Oh! one of my pet peeves is nicks and scuffs on trim- I have added a small touch up paint kit to the supply closet and the task has been added to the “changeover” checklist. The housekeeper would report anything she noticed- so I just asked would you mind taking care of it when you see it? Then it doesn’t get overlooked time and time again. Much more efficient!

  • Thanks Julia – I tend to get a bit carried away when I’m atop my soap box. It’s something I’m so passionate about and it blows me away at times that a few people just don’t see that what they do is not acceptable.

  • Liadan

    What’s wrong with non-stick pans?

  • I had non-stick in my vacation homes for years but found I went through a set each year as I would not keep them as soon as the Teflon began to show signs of scratching and damage. They just look ugly once that happens. You also have no control over the utensils your guests use on them. Once someone has beaten eggs with a fork or a metal whisk in a Teflon pan, there will be scratches. In addition, I have visited many vacation homes where the pans look old and in need of replacement and the owner tells me they were new 6 months ago. Since I changed to stainless steel, the pot cupboard just looks so much better and I am more comfortable that my guests have a healthier and more hygienic option.

    Other than that, I have no objection to them at all.

  • Patrice Wolf

    I have a converted miners shack that I rent out. Cute as a bug, but I did appreciate many of your suggestions. Once my housekeeper missed a pair of boxers under the claw foot tub. And this info made it onto Trip Advisor. So owners – make sure you do a walk thru prior to check-in.

  • THIS is a great list! One thing I noticed was a lot of VR Owners writing here use housekeepers. As I only have two ‘Cottages’, I do my own with a backup person when I have both checking out the same day and new Guests coming right in. This way, I know what should be there and what shouldn’t.
    As for furnishings, I could only afford used furniture except for the beds and night stands, I managed to find good wood furnniture, sanded them down and recoated them, then added the fresh flowers, and fruit to help stage my little’Cottages’, along with freshly painted walls, soft pillows for the couch and My sis-in-law, who’s very fussy and up on all the latest as she’s a realtor as well, came today for my new photoshoot, and couldn’t say enough nice things about what I had done on my limited budget! It takes a lot to get a compliment out of her, so I’m taking her remarks to heart.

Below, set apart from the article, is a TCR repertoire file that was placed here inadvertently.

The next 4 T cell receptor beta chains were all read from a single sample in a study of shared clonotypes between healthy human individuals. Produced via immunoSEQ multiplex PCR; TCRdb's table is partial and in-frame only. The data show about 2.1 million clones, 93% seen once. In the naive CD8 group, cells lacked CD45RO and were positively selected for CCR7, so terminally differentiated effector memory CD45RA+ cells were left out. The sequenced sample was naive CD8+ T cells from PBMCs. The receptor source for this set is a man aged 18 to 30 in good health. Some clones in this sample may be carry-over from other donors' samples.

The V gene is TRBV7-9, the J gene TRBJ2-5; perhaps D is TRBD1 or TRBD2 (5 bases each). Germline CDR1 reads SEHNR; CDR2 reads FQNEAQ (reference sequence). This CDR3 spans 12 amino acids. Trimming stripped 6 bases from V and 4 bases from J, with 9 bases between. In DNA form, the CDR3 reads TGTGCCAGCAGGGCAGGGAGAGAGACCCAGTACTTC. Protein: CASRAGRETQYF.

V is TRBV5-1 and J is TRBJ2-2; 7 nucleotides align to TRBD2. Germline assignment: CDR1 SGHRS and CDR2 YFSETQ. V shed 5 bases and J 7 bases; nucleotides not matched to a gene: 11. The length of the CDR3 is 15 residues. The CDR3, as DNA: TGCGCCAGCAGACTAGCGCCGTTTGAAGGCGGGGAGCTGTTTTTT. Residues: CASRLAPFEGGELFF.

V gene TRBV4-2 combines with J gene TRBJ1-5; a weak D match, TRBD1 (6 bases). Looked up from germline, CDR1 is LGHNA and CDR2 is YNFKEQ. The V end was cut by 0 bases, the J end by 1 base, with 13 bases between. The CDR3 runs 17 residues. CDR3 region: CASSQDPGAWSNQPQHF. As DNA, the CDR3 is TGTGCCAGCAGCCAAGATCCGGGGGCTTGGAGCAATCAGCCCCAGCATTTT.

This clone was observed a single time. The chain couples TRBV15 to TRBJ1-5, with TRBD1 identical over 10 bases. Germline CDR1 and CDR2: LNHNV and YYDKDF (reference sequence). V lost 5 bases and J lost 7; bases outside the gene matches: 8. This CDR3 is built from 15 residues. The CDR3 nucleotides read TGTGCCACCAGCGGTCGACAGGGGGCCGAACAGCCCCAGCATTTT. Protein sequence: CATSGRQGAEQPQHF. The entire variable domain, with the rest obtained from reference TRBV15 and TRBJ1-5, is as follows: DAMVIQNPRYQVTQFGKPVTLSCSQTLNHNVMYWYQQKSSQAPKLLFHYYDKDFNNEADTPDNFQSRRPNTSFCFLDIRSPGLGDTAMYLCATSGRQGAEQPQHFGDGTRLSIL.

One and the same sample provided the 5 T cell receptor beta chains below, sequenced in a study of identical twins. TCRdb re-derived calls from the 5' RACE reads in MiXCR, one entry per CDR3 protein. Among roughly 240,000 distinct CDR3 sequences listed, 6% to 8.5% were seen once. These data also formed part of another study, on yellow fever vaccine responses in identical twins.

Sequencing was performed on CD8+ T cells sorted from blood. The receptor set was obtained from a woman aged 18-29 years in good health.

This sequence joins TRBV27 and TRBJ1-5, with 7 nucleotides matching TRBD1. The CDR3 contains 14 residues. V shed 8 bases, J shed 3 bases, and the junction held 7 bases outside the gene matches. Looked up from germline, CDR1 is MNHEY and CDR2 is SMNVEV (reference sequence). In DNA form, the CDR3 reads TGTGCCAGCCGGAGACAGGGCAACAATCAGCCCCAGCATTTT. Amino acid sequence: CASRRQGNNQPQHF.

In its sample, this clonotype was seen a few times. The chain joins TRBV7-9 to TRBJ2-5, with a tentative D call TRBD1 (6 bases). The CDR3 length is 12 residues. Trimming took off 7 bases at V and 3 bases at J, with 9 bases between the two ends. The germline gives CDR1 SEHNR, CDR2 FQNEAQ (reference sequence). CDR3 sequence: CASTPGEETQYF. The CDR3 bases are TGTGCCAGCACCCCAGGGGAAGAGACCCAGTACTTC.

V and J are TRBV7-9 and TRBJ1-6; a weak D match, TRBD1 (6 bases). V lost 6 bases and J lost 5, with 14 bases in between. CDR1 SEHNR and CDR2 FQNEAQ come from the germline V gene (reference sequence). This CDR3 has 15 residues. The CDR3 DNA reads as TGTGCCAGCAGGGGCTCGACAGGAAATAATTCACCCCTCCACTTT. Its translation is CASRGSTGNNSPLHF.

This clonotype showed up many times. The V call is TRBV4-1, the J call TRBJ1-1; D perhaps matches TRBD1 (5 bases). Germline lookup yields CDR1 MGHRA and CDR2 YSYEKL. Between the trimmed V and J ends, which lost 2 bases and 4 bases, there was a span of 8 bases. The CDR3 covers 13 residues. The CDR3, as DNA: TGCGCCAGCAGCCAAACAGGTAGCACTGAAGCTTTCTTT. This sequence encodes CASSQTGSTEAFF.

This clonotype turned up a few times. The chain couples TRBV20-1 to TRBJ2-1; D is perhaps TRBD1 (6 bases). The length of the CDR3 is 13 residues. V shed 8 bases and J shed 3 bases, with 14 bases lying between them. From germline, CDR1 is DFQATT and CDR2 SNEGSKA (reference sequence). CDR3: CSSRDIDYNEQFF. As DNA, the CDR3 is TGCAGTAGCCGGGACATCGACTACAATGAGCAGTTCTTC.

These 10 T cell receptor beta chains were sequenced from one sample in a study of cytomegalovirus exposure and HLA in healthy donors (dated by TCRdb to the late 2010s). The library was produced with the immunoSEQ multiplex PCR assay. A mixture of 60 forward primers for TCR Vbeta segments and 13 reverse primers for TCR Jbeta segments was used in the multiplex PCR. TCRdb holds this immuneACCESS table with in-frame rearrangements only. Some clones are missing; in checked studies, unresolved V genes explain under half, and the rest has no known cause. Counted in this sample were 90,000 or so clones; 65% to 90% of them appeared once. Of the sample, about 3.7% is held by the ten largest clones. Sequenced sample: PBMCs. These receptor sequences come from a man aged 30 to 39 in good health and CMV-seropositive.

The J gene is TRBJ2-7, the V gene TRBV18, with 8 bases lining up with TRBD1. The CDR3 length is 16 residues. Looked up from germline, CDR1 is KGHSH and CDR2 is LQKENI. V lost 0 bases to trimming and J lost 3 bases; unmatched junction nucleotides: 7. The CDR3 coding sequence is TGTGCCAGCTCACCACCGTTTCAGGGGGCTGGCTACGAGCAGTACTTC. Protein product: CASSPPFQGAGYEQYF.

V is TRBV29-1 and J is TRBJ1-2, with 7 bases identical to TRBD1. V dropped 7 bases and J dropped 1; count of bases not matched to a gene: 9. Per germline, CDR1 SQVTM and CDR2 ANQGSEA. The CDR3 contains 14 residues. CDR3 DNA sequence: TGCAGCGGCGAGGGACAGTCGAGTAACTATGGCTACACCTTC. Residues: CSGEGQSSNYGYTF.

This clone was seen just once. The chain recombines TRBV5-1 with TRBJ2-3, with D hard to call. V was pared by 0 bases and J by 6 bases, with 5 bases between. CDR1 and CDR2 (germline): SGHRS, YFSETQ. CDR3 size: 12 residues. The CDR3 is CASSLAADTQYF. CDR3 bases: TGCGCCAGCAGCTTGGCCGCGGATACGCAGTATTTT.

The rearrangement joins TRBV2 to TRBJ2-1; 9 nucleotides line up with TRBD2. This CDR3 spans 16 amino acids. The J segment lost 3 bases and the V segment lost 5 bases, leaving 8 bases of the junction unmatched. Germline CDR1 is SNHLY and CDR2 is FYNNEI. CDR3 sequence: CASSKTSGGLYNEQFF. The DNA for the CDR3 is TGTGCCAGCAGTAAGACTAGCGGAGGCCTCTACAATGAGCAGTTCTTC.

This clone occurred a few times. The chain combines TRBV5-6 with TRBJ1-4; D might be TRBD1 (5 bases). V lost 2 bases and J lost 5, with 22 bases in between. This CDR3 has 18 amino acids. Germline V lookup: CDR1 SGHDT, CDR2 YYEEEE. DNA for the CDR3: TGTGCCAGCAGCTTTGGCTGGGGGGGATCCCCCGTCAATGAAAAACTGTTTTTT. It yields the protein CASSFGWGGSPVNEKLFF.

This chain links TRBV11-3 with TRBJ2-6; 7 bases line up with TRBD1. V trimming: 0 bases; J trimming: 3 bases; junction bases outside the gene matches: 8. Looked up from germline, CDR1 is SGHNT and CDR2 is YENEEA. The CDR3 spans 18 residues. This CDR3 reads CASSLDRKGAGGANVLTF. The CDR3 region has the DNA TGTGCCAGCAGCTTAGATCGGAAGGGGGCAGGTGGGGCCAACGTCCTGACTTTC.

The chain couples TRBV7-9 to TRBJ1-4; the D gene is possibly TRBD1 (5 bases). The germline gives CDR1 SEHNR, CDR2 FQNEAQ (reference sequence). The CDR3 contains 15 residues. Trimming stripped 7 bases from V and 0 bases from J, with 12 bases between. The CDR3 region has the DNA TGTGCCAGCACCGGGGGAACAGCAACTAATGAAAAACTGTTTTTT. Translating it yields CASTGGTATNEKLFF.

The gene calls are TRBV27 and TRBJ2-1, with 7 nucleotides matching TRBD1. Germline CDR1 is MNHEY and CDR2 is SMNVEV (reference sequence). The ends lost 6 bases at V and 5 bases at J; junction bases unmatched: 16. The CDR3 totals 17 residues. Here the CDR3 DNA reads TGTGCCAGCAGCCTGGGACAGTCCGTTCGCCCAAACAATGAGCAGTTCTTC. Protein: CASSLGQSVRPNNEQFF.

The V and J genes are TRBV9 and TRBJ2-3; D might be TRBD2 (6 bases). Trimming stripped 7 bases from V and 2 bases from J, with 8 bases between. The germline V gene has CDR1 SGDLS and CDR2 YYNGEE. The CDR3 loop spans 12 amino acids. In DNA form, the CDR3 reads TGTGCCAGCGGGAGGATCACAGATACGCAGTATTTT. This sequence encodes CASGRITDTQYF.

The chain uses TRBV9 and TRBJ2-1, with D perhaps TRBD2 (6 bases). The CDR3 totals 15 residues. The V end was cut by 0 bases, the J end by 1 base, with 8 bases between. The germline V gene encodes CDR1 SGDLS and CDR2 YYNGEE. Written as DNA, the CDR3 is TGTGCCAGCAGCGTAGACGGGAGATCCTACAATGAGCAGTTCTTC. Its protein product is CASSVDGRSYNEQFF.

• Patrice – that sounds amazing. Where is it?

    We have a laminated checklist our housekeeper uses on changeover and this mentions checking under beds and in every drawer. It’s saved some embarrassing finds!

  • Used furniture is great when refurbished. It allows you to buy better pieces if you have the time and expertise to do the work. Yours sound wonderful. Where’s the link so we can see the pics?

  • Hi! Thank you for your kind words! This link is to my old virtual tour. the new one isn’t up yet unfortunately. I’ll post when it hits so you can see the difference 8 months makes! eracapetours.com/20seaviewave
    This is a single story duplex, which now has one bedroom in the left side, and two on the right side. The whole place is new up past the gutters. Literally.All that’s left of the old house is the foundation, the roof, the two diamond windows, two stoves, one refrigerator, two hot water heaters and two gas furnaces.I even replaced a few ceiling rafters, as they were slightly cracked.

  • Heather, what is the trick you mentioned about keeping stainless pans looking good? Something involving apple cider vinegar?

  • Mike says its better to use white vinegar – let it sit in the pan for 10 minutes then give it a scrub. It will take off the white spots and dullness. Use it on all stainless steel appliances too: http://frugalliving.about.com/od/cleaningtipsandrecipes/qt/Stainless_Steel.htm

  • sherry

    Thanks so much for mentioning about the excess number of remotes and the complicated electronics. Maybe now my husband will hear me lol!

  • That made me laugh Sherry – it is a continual bugbear for me as it seems everything comes with a remote control these days. Whatever happened to getting up off the couch?

  • Sharon

    Well said, Heather! My pet peeve is notes pasted everywhere. We rented a house on the beach in California, and the owner had notes in the garage, posted on the entry doors, on every light switch, every appliance, even in the shower! The “Welcome Book” had a note on the front cover that basically said “read this or you might not get your deposit back”.

    In my cottage lake property I have two notes. I do not have a phone in the cottage, so rely on guests to use their cell phone. I have one note titled “In Case of an Emergency”, and gives the full address of my property so if guests had to call 911 they can give the correct address. It also has my contact info, and the non- emergency number for local police, fire department. The other note is on the fridge- the WiFi password. All this info is in my “Welcome Book” as well.

    A good idea for those outfitting or updating a property is to choose items you can get replacements for; my dishes (Fiesta), silverware, glasses (wine glasses and tumblers made by Libby I order online), linens, even my outdoor lights (commercial brand Hi-Lite) are all still available. Buy two or three new placesettings or a set of 6 glasses, new washcloths and hand towels, instead of replacing all the dishes, all the glasses, all the towels. And it’ll all match and look nice.

  • JanStevensDesign